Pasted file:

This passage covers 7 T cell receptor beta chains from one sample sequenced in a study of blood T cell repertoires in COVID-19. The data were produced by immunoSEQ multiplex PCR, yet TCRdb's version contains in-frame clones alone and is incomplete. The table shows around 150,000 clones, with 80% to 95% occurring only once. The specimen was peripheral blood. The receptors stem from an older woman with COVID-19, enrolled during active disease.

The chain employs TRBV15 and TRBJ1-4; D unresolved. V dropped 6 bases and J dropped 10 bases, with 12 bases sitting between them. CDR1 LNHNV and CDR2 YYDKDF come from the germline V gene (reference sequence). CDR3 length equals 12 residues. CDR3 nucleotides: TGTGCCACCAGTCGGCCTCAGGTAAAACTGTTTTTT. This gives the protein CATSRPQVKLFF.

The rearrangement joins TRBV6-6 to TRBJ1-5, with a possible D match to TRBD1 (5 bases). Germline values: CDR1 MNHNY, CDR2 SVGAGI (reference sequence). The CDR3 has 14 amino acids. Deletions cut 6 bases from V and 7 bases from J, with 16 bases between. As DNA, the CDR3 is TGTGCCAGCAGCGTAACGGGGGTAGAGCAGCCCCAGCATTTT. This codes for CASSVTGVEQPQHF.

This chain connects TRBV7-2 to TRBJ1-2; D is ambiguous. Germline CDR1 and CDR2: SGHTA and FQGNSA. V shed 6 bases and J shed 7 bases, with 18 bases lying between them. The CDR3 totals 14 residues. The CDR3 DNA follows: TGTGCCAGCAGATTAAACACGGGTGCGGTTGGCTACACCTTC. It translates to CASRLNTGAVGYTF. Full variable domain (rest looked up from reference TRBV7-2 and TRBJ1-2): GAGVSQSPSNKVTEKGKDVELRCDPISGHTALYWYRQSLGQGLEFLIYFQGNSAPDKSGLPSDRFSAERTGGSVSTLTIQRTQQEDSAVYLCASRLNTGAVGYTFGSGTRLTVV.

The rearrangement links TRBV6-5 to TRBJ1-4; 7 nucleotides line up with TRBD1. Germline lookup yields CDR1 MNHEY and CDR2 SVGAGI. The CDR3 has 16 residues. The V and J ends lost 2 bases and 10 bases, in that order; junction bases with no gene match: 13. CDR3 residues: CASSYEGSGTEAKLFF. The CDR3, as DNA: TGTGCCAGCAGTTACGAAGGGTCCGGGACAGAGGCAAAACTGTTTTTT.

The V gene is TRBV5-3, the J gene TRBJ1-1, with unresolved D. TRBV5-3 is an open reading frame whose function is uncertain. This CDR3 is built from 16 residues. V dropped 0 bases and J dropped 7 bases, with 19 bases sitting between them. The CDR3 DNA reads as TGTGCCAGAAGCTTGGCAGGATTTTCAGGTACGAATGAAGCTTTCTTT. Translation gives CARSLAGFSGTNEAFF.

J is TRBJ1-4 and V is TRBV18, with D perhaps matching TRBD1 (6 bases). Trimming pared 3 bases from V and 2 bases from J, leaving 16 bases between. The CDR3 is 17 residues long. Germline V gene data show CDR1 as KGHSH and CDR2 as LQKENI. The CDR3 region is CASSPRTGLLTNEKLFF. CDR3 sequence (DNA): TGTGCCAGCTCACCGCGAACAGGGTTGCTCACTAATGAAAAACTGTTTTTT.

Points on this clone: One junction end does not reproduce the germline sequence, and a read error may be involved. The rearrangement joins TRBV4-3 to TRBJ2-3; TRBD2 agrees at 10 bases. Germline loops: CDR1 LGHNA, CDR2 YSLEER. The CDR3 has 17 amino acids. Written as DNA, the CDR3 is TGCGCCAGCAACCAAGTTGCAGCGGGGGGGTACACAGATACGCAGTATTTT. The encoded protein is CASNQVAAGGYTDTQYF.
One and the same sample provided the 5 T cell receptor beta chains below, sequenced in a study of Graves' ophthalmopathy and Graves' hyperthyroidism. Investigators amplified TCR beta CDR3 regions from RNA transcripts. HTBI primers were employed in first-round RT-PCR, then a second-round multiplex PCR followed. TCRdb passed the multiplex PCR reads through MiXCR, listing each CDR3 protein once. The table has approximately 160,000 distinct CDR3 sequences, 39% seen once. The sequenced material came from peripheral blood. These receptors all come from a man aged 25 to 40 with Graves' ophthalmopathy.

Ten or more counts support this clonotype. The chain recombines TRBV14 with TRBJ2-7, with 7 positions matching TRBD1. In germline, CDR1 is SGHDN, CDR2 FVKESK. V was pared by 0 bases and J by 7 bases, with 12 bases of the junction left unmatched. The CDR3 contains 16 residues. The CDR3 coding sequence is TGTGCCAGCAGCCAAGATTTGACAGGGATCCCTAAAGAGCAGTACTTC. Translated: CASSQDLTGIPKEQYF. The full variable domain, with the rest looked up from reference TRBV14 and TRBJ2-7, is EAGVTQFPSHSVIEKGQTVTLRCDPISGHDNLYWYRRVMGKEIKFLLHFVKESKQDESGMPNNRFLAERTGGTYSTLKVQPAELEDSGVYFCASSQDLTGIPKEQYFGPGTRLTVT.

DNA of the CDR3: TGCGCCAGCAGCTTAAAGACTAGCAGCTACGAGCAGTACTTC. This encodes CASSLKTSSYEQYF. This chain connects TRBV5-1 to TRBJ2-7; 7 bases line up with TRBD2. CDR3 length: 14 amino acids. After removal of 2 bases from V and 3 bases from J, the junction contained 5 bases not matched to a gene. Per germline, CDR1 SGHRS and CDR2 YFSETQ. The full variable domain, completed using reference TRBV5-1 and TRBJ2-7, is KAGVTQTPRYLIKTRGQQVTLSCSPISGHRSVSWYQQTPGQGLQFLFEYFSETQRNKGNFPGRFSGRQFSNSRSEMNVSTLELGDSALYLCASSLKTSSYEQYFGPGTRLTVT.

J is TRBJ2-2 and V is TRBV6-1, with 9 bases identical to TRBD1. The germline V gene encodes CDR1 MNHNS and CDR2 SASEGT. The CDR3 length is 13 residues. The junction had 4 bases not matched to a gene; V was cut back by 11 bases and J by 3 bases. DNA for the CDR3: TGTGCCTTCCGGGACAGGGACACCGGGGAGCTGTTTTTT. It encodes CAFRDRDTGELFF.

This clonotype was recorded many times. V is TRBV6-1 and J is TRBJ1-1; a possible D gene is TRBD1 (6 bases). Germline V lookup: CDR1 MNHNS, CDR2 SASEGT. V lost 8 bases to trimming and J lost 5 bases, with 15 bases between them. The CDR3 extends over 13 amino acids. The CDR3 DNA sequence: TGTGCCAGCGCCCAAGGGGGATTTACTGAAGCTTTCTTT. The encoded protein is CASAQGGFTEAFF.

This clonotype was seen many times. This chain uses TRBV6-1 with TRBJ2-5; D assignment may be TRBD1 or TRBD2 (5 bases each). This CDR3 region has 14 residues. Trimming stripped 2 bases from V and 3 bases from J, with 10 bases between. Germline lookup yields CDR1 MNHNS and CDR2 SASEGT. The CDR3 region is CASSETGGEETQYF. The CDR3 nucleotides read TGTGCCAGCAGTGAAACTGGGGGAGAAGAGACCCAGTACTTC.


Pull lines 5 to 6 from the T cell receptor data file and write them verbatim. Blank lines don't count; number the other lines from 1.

The rearrangement links TRBV6-5 to TRBJ1-4; 7 nucleotides line up with TRBD1. Germline lookup yields CDR1 MNHEY and CDR2 SVGAGI. The CDR3 has 16 residues. The V and J ends lost 2 bases and 10 bases, in that order; junction bases with no gene match: 13. CDR3 residues: CASSYEGSGTEAKLFF. The CDR3, as DNA: TGTGCCAGCAGTTACGAAGGGTCCGGGACAGAGGCAAAACTGTTTTTT.

The V gene is TRBV5-3, the J gene TRBJ1-1, with unresolved D. TRBV5-3 is an open reading frame whose function is uncertain. This CDR3 is built from 16 residues. V dropped 0 bases and J dropped 7 bases, with 19 bases sitting between them. The CDR3 DNA reads as TGTGCCAGAAGCTTGGCAGGATTTTCAGGTACGAATGAAGCTTTCTTT. Translation gives CARSLAGFSGTNEAFF.